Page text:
Also: One more thing crossed off my summer to-do list!
Longtime readers will recall I have not one, but two old 1966 Oldsmobile Toronados. One I've had for years, the other I sort of inadvertently acquired back in 2011.
Longtime readers will also know that, despite being a brilliant, world-famous airsmith, machinist and furry-comic author, for some inexplicable reason I don't really make a lot of money, nor have a lot of spare time. So both cars have sat for altogether too many years.
Well, unfortunately, I still don't have any time or money to spare, but desperately wanted to get the damn things out of the deep back yard, where they were being slowly encroached on by the forest, and despite regular replacement of tarps and plastic, were continuing to deteriorate.
Alaska is not kind to old cars.
Well, I didn't have the time or money to actually do anything significant with them, but I had an opportunity to move them into a nearby storage building. Not heated, and really more of just a shed, but something to help keep the rain and snow off of them for a couple more years.
So, earlier this week, I went out with a Weedwacker and cleared some of the brush that had grown up since I parked both cars back there... seven years ago. A bit of gas poured into the carbs and a battery got them fired right up. The white one, however, would only run as long as the gas in the carb held out.
Bad fuel pump, maybe? All too likely in a car this old. First, however, I dumped five gallons of fresh gas in, just to make sure something was in the tank. After that, it fired up and stayed running just fine, so I drove it up front and onto the shop apron in preparation to change the oil.
Then I noticed this:
Yep, that's gas, in a steady stream. And, it should be noted, that when I took the photo, the car was not running. The pump apparently had enough suction to get the flow started, but without it, the fuel in the line siphoned itself out through a leak.
I threw a big pan under there to catch what I could, but there was no way for me to stop it. It quit on its own after draining about two gallons out.
After that, I jacked up one side to see if I could patch the line, or do a proper replacement. Nope. The line is easily visible, but basically inaccessible:
There's a rubber line that comes from the tank, snakes through the frame, and emerges on the outer edge of the frame right in front of the rear wheelwell. It connects to a steel hardline which runs down the side of the frame, and up front, meets up with another section of rubber which then connects to the pump.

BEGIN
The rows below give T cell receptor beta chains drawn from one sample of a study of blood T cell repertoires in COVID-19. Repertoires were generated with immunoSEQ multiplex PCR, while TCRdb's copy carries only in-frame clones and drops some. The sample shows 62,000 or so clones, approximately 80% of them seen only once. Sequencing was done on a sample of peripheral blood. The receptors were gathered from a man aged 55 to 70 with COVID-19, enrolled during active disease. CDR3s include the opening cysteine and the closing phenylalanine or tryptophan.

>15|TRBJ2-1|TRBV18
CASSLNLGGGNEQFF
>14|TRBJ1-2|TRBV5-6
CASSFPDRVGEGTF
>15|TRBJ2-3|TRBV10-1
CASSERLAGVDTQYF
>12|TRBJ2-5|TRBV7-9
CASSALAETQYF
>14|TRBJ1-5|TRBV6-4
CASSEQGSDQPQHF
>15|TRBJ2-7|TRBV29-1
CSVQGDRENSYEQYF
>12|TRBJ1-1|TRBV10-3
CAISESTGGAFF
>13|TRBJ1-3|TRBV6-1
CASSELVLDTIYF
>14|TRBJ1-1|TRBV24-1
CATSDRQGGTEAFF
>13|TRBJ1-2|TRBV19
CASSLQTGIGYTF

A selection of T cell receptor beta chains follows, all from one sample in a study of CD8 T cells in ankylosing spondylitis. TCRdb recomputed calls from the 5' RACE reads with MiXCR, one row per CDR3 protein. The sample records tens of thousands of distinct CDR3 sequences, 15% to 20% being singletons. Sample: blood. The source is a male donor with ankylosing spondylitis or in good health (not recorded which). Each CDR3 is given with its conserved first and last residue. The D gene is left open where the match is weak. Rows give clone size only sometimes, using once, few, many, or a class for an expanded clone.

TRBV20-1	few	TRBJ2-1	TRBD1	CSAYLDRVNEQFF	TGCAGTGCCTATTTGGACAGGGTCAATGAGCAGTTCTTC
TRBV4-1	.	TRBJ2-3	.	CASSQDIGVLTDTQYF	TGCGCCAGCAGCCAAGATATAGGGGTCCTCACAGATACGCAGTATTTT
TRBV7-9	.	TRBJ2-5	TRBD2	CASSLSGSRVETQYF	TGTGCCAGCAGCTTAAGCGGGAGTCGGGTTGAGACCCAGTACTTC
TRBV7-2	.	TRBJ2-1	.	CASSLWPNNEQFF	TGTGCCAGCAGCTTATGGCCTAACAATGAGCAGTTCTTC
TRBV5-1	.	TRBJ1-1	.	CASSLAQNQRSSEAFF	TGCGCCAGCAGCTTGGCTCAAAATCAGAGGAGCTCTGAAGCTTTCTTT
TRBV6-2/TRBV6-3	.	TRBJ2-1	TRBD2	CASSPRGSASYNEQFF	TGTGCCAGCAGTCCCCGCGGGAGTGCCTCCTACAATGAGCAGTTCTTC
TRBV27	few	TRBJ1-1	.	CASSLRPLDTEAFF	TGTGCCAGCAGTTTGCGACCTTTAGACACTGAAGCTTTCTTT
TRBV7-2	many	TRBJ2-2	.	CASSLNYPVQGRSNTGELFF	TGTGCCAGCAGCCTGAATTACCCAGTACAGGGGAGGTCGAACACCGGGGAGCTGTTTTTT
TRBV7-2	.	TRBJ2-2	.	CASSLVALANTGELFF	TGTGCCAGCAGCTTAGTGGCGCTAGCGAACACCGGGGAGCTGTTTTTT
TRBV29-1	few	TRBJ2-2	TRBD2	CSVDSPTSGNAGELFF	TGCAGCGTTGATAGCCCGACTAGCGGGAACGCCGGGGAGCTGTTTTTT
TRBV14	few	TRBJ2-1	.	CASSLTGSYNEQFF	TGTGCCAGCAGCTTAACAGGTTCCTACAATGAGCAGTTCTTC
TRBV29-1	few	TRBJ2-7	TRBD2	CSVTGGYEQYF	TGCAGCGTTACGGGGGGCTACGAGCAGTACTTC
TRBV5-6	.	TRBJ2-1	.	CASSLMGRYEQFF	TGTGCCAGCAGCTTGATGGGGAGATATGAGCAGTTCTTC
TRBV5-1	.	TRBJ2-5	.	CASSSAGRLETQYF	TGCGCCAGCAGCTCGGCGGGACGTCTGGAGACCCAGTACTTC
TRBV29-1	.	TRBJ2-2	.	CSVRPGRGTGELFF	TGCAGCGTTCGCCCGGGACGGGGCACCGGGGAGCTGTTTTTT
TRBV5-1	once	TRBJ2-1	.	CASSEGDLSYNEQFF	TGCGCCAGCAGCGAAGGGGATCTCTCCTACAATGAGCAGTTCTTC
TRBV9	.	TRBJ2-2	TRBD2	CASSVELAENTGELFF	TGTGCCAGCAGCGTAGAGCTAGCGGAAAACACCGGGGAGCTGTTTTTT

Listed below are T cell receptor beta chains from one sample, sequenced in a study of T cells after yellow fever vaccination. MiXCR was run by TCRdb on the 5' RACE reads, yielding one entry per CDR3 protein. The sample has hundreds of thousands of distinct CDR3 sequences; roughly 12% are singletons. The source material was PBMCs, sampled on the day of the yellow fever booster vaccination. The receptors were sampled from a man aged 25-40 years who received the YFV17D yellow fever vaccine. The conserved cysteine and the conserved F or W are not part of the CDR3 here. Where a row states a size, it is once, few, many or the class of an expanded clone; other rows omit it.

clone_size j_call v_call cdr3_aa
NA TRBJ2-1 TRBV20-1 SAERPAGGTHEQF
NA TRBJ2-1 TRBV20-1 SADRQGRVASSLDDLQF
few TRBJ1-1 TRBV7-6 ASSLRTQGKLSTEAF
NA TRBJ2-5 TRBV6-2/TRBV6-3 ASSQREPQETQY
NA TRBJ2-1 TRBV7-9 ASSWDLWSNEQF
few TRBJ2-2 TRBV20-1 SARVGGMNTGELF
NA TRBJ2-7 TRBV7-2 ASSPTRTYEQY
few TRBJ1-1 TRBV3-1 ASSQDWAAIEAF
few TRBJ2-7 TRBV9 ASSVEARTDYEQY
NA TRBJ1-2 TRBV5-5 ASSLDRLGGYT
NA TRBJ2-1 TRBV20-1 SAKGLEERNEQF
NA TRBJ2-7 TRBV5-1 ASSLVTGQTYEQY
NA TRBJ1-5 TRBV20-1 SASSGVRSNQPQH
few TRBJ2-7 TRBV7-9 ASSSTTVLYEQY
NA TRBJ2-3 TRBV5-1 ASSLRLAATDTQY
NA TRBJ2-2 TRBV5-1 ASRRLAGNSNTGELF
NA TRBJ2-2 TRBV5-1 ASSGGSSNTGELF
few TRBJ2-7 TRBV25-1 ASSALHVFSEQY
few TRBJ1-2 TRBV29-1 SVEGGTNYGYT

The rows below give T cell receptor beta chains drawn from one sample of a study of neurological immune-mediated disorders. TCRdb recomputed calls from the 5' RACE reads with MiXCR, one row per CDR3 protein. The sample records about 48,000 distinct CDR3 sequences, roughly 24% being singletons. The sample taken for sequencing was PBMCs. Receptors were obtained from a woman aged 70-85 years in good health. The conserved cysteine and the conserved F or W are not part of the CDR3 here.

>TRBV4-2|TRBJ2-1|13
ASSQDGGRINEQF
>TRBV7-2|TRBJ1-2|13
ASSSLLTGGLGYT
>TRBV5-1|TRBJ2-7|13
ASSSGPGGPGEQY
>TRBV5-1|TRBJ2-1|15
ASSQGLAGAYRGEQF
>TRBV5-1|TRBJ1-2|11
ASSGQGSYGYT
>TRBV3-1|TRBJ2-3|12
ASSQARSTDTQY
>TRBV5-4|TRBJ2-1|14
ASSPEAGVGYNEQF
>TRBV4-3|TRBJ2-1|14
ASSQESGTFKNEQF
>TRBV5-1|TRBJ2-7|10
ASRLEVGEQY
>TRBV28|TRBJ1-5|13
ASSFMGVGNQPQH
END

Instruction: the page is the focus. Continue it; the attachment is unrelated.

The rear rubber section is presumably rotted through, but because the body comes down over the frame and almost encloses it, as you can see from the photo, it's basically inaccessible. I can't even get needle-nose pliers in there to undo the clamp, and even if I could, there's zero room to grab the hose to pull it off, let alone push a new section on.
The only fix I can think of is to actually separate the body from the frame. In this case, the back half is actually a unibody, and the front is a stub frame, but I'll still have to break loose the six big bolts, let the frame dangle a bit, and swap the hose.
Needless to say, I don't have the time for a project like that. I'll tackle it next year, when I hopefully can schedule some time to upgrade the brakes. So for the time being, I was forced to bypass it, as I still needed to drive the thing over to the storage shed, without immolating myself.
To that end, I bought sixteen feet of 3/8" fuel line, a couple of clamps, and got out the zip ties.
That is definitely not what you could call safe, NOT a proper fix, and NO, I will not be driving it any significant distance with that in place. BUT, it was a damn sight better than the two-gallon-per-hour leak from before, and will make it safe enough to at least park under cover for a while.
With that fixed, I changed the oil- first time since I picked it up in 2011- pressure washed off the majority of the moss, fungus and tree sap, and parked it in the sun to dry for a while.
Next up is the black one. My hotrod version. I've had it since I was just a lad, and I've committed some small atrocities to it over the years, usually in the name of thinking "that's the way the guys in the magazines do it!"
One bit was my laughably, almost pitifully poor attempt to repair a bad wrinkle in the driver's side front fender:
It wasn't a terrible attempt, really, but poor metal prep and an additional pile of years left out in the Alaskan weather with nothing but a thin coat of rattlecan paint to protect it, and today the fix is in sorry shape.
Again, I simply don't have time to dive into the metalwork to try and properly repair this thing, but I figured I could at least spare a few minutes to try and at least stabilize this so I can properly repair it later. A few minutes with a wire brush on a 4" angle grinder peeled back most of the ratty Bondo and shaved off most of the rust.
After that and a good power-washing, I then applied two coats of what is basically a form-fitting tarp.